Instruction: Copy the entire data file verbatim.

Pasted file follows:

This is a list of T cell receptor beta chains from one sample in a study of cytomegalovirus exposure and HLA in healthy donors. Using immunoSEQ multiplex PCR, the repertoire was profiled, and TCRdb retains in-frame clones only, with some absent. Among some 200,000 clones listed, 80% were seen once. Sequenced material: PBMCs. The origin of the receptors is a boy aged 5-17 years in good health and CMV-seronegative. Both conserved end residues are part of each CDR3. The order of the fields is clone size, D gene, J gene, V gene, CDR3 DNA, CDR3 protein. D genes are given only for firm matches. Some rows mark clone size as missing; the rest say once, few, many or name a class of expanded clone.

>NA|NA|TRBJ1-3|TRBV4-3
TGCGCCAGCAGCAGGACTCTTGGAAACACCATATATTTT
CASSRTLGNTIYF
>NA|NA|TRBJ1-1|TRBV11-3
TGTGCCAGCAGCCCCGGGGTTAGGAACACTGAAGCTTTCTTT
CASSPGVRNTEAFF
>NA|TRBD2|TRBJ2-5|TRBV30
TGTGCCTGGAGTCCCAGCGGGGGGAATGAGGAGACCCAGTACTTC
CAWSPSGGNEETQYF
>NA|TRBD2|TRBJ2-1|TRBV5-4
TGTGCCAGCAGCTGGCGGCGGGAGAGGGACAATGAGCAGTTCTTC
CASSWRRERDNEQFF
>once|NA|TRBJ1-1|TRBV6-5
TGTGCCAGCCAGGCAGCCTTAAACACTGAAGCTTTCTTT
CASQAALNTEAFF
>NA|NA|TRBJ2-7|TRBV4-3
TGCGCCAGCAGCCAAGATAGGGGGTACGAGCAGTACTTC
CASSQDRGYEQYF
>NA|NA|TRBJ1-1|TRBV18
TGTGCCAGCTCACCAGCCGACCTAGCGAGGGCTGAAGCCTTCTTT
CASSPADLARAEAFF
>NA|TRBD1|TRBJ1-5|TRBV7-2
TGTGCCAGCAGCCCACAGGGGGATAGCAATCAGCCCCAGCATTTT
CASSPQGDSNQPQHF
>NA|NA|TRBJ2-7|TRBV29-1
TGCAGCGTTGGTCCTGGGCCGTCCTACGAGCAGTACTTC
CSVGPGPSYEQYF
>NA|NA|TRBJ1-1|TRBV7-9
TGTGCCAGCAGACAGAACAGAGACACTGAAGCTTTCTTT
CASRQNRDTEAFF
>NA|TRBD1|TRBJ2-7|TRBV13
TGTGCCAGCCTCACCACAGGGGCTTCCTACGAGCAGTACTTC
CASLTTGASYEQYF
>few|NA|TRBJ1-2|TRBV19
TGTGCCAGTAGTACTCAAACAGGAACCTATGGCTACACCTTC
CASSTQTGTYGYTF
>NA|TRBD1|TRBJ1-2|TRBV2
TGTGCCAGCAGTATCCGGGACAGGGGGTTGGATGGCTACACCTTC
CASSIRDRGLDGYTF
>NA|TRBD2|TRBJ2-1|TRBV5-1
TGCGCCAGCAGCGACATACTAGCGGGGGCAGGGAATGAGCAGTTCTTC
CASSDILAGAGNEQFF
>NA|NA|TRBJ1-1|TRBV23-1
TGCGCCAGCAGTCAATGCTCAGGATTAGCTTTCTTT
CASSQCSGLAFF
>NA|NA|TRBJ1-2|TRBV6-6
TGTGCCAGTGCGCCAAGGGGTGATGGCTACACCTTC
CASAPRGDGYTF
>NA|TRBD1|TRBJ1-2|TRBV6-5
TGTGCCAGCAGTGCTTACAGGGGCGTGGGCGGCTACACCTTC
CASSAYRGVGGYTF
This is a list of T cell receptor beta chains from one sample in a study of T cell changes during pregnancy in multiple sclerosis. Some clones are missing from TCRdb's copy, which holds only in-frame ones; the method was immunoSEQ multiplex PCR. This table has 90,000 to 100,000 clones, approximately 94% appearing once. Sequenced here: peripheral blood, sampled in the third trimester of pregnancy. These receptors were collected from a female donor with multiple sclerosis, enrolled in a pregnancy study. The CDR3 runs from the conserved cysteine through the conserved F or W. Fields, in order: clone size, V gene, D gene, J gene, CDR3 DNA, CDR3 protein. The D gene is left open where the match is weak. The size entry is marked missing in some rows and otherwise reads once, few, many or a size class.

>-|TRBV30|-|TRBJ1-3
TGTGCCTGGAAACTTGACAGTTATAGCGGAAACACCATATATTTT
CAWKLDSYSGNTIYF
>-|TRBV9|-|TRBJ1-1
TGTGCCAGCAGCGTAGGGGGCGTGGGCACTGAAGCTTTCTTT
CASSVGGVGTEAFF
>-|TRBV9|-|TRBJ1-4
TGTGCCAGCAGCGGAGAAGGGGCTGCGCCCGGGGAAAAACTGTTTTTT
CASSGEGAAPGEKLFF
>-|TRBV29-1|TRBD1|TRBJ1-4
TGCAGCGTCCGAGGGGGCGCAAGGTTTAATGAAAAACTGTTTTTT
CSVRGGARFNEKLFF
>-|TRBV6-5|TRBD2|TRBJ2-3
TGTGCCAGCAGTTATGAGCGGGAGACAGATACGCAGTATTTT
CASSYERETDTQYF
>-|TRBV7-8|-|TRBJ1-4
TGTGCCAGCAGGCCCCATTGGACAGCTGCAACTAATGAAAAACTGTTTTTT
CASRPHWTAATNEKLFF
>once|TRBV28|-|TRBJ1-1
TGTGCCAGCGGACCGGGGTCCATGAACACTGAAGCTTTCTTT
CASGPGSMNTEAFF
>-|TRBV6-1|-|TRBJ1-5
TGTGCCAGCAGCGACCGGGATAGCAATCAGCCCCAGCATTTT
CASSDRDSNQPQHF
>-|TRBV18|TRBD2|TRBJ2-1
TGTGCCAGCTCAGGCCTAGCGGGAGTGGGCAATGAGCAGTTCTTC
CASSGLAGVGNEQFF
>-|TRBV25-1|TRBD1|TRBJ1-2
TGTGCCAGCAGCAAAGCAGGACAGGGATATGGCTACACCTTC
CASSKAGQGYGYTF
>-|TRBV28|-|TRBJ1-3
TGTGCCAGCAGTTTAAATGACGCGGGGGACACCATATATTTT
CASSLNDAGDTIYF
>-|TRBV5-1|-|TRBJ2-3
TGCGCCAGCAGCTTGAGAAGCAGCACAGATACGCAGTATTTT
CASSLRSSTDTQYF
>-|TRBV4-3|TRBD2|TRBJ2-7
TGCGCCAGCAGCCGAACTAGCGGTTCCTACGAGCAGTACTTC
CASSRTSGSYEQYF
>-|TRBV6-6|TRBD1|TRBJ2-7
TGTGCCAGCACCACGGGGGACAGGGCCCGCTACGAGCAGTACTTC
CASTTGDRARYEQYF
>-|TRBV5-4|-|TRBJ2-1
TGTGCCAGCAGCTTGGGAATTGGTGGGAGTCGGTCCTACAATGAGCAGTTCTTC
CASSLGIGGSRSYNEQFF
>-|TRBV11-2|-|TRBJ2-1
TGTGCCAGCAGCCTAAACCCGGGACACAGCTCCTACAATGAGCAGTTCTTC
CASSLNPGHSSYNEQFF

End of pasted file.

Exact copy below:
This is a list of T cell receptor beta chains from one sample in a study of cytomegalovirus exposure and HLA in healthy donors. Using immunoSEQ multiplex PCR, the repertoire was profiled, and TCRdb retains in-frame clones only, with some absent. Among some 200,000 clones listed, 80% were seen once. Sequenced material: PBMCs. The origin of the receptors is a boy aged 5-17 years in good health and CMV-seronegative. Both conserved end residues are part of each CDR3. The order of the fields is clone size, D gene, J gene, V gene, CDR3 DNA, CDR3 protein. D genes are given only for firm matches. Some rows mark clone size as missing; the rest say once, few, many or name a class of expanded clone.

>NA|NA|TRBJ1-3|TRBV4-3
TGCGCCAGCAGCAGGACTCTTGGAAACACCATATATTTT
CASSRTLGNTIYF
>NA|NA|TRBJ1-1|TRBV11-3
TGTGCCAGCAGCCCCGGGGTTAGGAACACTGAAGCTTTCTTT
CASSPGVRNTEAFF
>NA|TRBD2|TRBJ2-5|TRBV30
TGTGCCTGGAGTCCCAGCGGGGGGAATGAGGAGACCCAGTACTTC
CAWSPSGGNEETQYF
>NA|TRBD2|TRBJ2-1|TRBV5-4
TGTGCCAGCAGCTGGCGGCGGGAGAGGGACAATGAGCAGTTCTTC
CASSWRRERDNEQFF
>once|NA|TRBJ1-1|TRBV6-5
TGTGCCAGCCAGGCAGCCTTAAACACTGAAGCTTTCTTT
CASQAALNTEAFF
>NA|NA|TRBJ2-7|TRBV4-3
TGCGCCAGCAGCCAAGATAGGGGGTACGAGCAGTACTTC
CASSQDRGYEQYF
>NA|NA|TRBJ1-1|TRBV18
TGTGCCAGCTCACCAGCCGACCTAGCGAGGGCTGAAGCCTTCTTT
CASSPADLARAEAFF
>NA|TRBD1|TRBJ1-5|TRBV7-2
TGTGCCAGCAGCCCACAGGGGGATAGCAATCAGCCCCAGCATTTT
CASSPQGDSNQPQHF
>NA|NA|TRBJ2-7|TRBV29-1
TGCAGCGTTGGTCCTGGGCCGTCCTACGAGCAGTACTTC
CSVGPGPSYEQYF
>NA|NA|TRBJ1-1|TRBV7-9
TGTGCCAGCAGACAGAACAGAGACACTGAAGCTTTCTTT
CASRQNRDTEAFF
>NA|TRBD1|TRBJ2-7|TRBV13
TGTGCCAGCCTCACCACAGGGGCTTCCTACGAGCAGTACTTC
CASLTTGASYEQYF
>few|NA|TRBJ1-2|TRBV19
TGTGCCAGTAGTACTCAAACAGGAACCTATGGCTACACCTTC
CASSTQTGTYGYTF
>NA|TRBD1|TRBJ1-2|TRBV2
TGTGCCAGCAGTATCCGGGACAGGGGGTTGGATGGCTACACCTTC
CASSIRDRGLDGYTF
>NA|TRBD2|TRBJ2-1|TRBV5-1
TGCGCCAGCAGCGACATACTAGCGGGGGCAGGGAATGAGCAGTTCTTC
CASSDILAGAGNEQFF
>NA|NA|TRBJ1-1|TRBV23-1
TGCGCCAGCAGTCAATGCTCAGGATTAGCTTTCTTT
CASSQCSGLAFF
>NA|NA|TRBJ1-2|TRBV6-6
TGTGCCAGTGCGCCAAGGGGTGATGGCTACACCTTC
CASAPRGDGYTF
>NA|TRBD1|TRBJ1-2|TRBV6-5
TGTGCCAGCAGTGCTTACAGGGGCGTGGGCGGCTACACCTTC
CASSAYRGVGGYTF
This is a list of T cell receptor beta chains from one sample in a study of T cell changes during pregnancy in multiple sclerosis. Some clones are missing from TCRdb's copy, which holds only in-frame ones; the method was immunoSEQ multiplex PCR. This table has 90,000 to 100,000 clones, approximately 94% appearing once. Sequenced here: peripheral blood, sampled in the third trimester of pregnancy. These receptors were collected from a female donor with multiple sclerosis, enrolled in a pregnancy study. The CDR3 runs from the conserved cysteine through the conserved F or W. Fields, in order: clone size, V gene, D gene, J gene, CDR3 DNA, CDR3 protein. The D gene is left open where the match is weak. The size entry is marked missing in some rows and otherwise reads once, few, many or a size class.

>-|TRBV30|-|TRBJ1-3
TGTGCCTGGAAACTTGACAGTTATAGCGGAAACACCATATATTTT
CAWKLDSYSGNTIYF
>-|TRBV9|-|TRBJ1-1
TGTGCCAGCAGCGTAGGGGGCGTGGGCACTGAAGCTTTCTTT
CASSVGGVGTEAFF
>-|TRBV9|-|TRBJ1-4
TGTGCCAGCAGCGGAGAAGGGGCTGCGCCCGGGGAAAAACTGTTTTTT
CASSGEGAAPGEKLFF
>-|TRBV29-1|TRBD1|TRBJ1-4
TGCAGCGTCCGAGGGGGCGCAAGGTTTAATGAAAAACTGTTTTTT
CSVRGGARFNEKLFF
>-|TRBV6-5|TRBD2|TRBJ2-3
TGTGCCAGCAGTTATGAGCGGGAGACAGATACGCAGTATTTT
CASSYERETDTQYF
>-|TRBV7-8|-|TRBJ1-4
TGTGCCAGCAGGCCCCATTGGACAGCTGCAACTAATGAAAAACTGTTTTTT
CASRPHWTAATNEKLFF
>once|TRBV28|-|TRBJ1-1
TGTGCCAGCGGACCGGGGTCCATGAACACTGAAGCTTTCTTT
CASGPGSMNTEAFF
>-|TRBV6-1|-|TRBJ1-5
TGTGCCAGCAGCGACCGGGATAGCAATCAGCCCCAGCATTTT
CASSDRDSNQPQHF
>-|TRBV18|TRBD2|TRBJ2-1
TGTGCCAGCTCAGGCCTAGCGGGAGTGGGCAATGAGCAGTTCTTC
CASSGLAGVGNEQFF
>-|TRBV25-1|TRBD1|TRBJ1-2
TGTGCCAGCAGCAAAGCAGGACAGGGATATGGCTACACCTTC
CASSKAGQGYGYTF
>-|TRBV28|-|TRBJ1-3
TGTGCCAGCAGTTTAAATGACGCGGGGGACACCATATATTTT
CASSLNDAGDTIYF
>-|TRBV5-1|-|TRBJ2-3
TGCGCCAGCAGCTTGAGAAGCAGCACAGATACGCAGTATTTT
CASSLRSSTDTQYF
>-|TRBV4-3|TRBD2|TRBJ2-7
TGCGCCAGCAGCCGAACTAGCGGTTCCTACGAGCAGTACTTC
CASSRTSGSYEQYF
>-|TRBV6-6|TRBD1|TRBJ2-7
TGTGCCAGCACCACGGGGGACAGGGCCCGCTACGAGCAGTACTTC
CASTTGDRARYEQYF
>-|TRBV5-4|-|TRBJ2-1
TGTGCCAGCAGCTTGGGAATTGGTGGGAGTCGGTCCTACAATGAGCAGTTCTTC
CASSLGIGGSRSYNEQFF
>-|TRBV11-2|-|TRBJ2-1
TGTGCCAGCAGCCTAAACCCGGGACACAGCTCCTACAATGAGCAGTTCTTC
CASSLNPGHSSYNEQFF